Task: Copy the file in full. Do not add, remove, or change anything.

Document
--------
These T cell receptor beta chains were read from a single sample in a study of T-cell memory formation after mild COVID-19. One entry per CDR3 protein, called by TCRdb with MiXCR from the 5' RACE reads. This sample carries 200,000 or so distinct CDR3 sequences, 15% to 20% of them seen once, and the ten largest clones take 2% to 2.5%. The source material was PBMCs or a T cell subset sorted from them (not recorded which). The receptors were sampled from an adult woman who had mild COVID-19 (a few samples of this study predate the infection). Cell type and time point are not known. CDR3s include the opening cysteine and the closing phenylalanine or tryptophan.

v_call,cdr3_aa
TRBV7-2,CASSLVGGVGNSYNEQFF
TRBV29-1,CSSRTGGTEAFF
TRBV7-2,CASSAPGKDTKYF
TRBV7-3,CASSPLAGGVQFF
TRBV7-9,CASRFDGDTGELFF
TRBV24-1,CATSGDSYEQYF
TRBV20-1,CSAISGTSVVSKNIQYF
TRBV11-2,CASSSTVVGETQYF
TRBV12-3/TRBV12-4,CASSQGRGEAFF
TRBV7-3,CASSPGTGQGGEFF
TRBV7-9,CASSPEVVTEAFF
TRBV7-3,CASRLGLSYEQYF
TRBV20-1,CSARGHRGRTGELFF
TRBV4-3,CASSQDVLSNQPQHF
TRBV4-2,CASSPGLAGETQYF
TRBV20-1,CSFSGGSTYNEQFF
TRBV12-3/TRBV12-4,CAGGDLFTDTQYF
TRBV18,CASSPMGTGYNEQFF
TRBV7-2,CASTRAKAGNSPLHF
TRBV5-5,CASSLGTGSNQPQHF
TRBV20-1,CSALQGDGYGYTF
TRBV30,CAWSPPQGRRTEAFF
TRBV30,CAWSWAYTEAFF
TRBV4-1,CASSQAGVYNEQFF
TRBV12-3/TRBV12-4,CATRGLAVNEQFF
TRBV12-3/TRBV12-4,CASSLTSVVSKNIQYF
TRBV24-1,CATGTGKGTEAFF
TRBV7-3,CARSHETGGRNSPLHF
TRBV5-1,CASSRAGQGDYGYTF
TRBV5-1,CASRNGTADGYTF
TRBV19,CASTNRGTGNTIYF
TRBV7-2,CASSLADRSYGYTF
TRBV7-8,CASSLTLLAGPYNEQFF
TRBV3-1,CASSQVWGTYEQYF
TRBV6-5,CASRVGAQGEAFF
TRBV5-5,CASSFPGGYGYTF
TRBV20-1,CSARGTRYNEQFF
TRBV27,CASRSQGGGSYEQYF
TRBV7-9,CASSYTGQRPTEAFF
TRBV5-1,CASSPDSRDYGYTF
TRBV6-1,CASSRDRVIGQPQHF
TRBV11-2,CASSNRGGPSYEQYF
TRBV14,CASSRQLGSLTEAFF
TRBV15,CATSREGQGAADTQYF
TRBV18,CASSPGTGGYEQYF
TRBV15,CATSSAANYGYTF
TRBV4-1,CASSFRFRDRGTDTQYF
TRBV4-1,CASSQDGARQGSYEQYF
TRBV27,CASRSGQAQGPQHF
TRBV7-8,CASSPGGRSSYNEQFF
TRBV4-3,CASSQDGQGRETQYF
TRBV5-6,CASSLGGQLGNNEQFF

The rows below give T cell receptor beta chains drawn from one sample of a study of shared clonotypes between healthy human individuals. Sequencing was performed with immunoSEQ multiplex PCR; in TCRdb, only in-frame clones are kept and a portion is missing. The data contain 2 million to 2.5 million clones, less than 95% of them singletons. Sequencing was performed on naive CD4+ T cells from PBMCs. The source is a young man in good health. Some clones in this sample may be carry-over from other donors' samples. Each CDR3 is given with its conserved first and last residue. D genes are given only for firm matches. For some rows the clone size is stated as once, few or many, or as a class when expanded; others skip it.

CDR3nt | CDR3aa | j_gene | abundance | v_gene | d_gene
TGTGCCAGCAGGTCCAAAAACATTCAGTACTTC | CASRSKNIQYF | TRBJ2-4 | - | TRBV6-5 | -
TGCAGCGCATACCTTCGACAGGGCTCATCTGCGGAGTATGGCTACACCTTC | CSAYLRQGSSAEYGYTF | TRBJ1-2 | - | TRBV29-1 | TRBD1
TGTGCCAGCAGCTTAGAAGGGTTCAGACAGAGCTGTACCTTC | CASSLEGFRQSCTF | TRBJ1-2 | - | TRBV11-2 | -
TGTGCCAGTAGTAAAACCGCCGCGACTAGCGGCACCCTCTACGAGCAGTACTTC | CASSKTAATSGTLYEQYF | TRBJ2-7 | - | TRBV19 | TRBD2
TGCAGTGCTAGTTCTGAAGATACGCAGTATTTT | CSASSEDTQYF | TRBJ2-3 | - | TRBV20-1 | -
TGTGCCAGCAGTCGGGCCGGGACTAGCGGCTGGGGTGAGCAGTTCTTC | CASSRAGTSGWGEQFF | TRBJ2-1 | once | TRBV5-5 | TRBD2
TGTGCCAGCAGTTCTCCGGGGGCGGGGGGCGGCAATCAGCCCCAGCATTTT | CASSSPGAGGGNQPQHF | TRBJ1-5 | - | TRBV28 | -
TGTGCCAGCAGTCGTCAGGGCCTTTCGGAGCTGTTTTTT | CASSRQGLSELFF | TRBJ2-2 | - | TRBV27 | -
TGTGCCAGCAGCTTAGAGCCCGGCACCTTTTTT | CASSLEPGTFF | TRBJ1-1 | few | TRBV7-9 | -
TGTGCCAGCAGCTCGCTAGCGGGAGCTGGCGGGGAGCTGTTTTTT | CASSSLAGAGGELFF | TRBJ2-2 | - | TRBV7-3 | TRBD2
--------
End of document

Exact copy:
These T cell receptor beta chains were read from a single sample in a study of T-cell memory formation after mild COVID-19. One entry per CDR3 protein, called by TCRdb with MiXCR from the 5' RACE reads. This sample carries 200,000 or so distinct CDR3 sequences, 15% to 20% of them seen once, and the ten largest clones take 2% to 2.5%. The source material was PBMCs or a T cell subset sorted from them (not recorded which). The receptors were sampled from an adult woman who had mild COVID-19 (a few samples of this study predate the infection). Cell type and time point are not known. CDR3s include the opening cysteine and the closing phenylalanine or tryptophan.

v_call,cdr3_aa
TRBV7-2,CASSLVGGVGNSYNEQFF
TRBV29-1,CSSRTGGTEAFF
TRBV7-2,CASSAPGKDTKYF
TRBV7-3,CASSPLAGGVQFF
TRBV7-9,CASRFDGDTGELFF
TRBV24-1,CATSGDSYEQYF
TRBV20-1,CSAISGTSVVSKNIQYF
TRBV11-2,CASSSTVVGETQYF
TRBV12-3/TRBV12-4,CASSQGRGEAFF
TRBV7-3,CASSPGTGQGGEFF
TRBV7-9,CASSPEVVTEAFF
TRBV7-3,CASRLGLSYEQYF
TRBV20-1,CSARGHRGRTGELFF
TRBV4-3,CASSQDVLSNQPQHF
TRBV4-2,CASSPGLAGETQYF
TRBV20-1,CSFSGGSTYNEQFF
TRBV12-3/TRBV12-4,CAGGDLFTDTQYF
TRBV18,CASSPMGTGYNEQFF
TRBV7-2,CASTRAKAGNSPLHF
TRBV5-5,CASSLGTGSNQPQHF
TRBV20-1,CSALQGDGYGYTF
TRBV30,CAWSPPQGRRTEAFF
TRBV30,CAWSWAYTEAFF
TRBV4-1,CASSQAGVYNEQFF
TRBV12-3/TRBV12-4,CATRGLAVNEQFF
TRBV12-3/TRBV12-4,CASSLTSVVSKNIQYF
TRBV24-1,CATGTGKGTEAFF
TRBV7-3,CARSHETGGRNSPLHF
TRBV5-1,CASSRAGQGDYGYTF
TRBV5-1,CASRNGTADGYTF
TRBV19,CASTNRGTGNTIYF
TRBV7-2,CASSLADRSYGYTF
TRBV7-8,CASSLTLLAGPYNEQFF
TRBV3-1,CASSQVWGTYEQYF
TRBV6-5,CASRVGAQGEAFF
TRBV5-5,CASSFPGGYGYTF
TRBV20-1,CSARGTRYNEQFF
TRBV27,CASRSQGGGSYEQYF
TRBV7-9,CASSYTGQRPTEAFF
TRBV5-1,CASSPDSRDYGYTF
TRBV6-1,CASSRDRVIGQPQHF
TRBV11-2,CASSNRGGPSYEQYF
TRBV14,CASSRQLGSLTEAFF
TRBV15,CATSREGQGAADTQYF
TRBV18,CASSPGTGGYEQYF
TRBV15,CATSSAANYGYTF
TRBV4-1,CASSFRFRDRGTDTQYF
TRBV4-1,CASSQDGARQGSYEQYF
TRBV27,CASRSGQAQGPQHF
TRBV7-8,CASSPGGRSSYNEQFF
TRBV4-3,CASSQDGQGRETQYF
TRBV5-6,CASSLGGQLGNNEQFF

The rows below give T cell receptor beta chains drawn from one sample of a study of shared clonotypes between healthy human individuals. Sequencing was performed with immunoSEQ multiplex PCR; in TCRdb, only in-frame clones are kept and a portion is missing. The data contain 2 million to 2.5 million clones, less than 95% of them singletons. Sequencing was performed on naive CD4+ T cells from PBMCs. The source is a young man in good health. Some clones in this sample may be carry-over from other donors' samples. Each CDR3 is given with its conserved first and last residue. D genes are given only for firm matches. For some rows the clone size is stated as once, few or many, or as a class when expanded; others skip it.

CDR3nt | CDR3aa | j_gene | abundance | v_gene | d_gene
TGTGCCAGCAGGTCCAAAAACATTCAGTACTTC | CASRSKNIQYF | TRBJ2-4 | - | TRBV6-5 | -
TGCAGCGCATACCTTCGACAGGGCTCATCTGCGGAGTATGGCTACACCTTC | CSAYLRQGSSAEYGYTF | TRBJ1-2 | - | TRBV29-1 | TRBD1
TGTGCCAGCAGCTTAGAAGGGTTCAGACAGAGCTGTACCTTC | CASSLEGFRQSCTF | TRBJ1-2 | - | TRBV11-2 | -
TGTGCCAGTAGTAAAACCGCCGCGACTAGCGGCACCCTCTACGAGCAGTACTTC | CASSKTAATSGTLYEQYF | TRBJ2-7 | - | TRBV19 | TRBD2
TGCAGTGCTAGTTCTGAAGATACGCAGTATTTT | CSASSEDTQYF | TRBJ2-3 | - | TRBV20-1 | -
TGTGCCAGCAGTCGGGCCGGGACTAGCGGCTGGGGTGAGCAGTTCTTC | CASSRAGTSGWGEQFF | TRBJ2-1 | once | TRBV5-5 | TRBD2
TGTGCCAGCAGTTCTCCGGGGGCGGGGGGCGGCAATCAGCCCCAGCATTTT | CASSSPGAGGGNQPQHF | TRBJ1-5 | - | TRBV28 | -
TGTGCCAGCAGTCGTCAGGGCCTTTCGGAGCTGTTTTTT | CASSRQGLSELFF | TRBJ2-2 | - | TRBV27 | -
TGTGCCAGCAGCTTAGAGCCCGGCACCTTTTTT | CASSLEPGTFF | TRBJ1-1 | few | TRBV7-9 | -
TGTGCCAGCAGCTCGCTAGCGGGAGCTGGCGGGGAGCTGTTTTTT | CASSSLAGAGGELFF | TRBJ2-2 | - | TRBV7-3 | TRBD2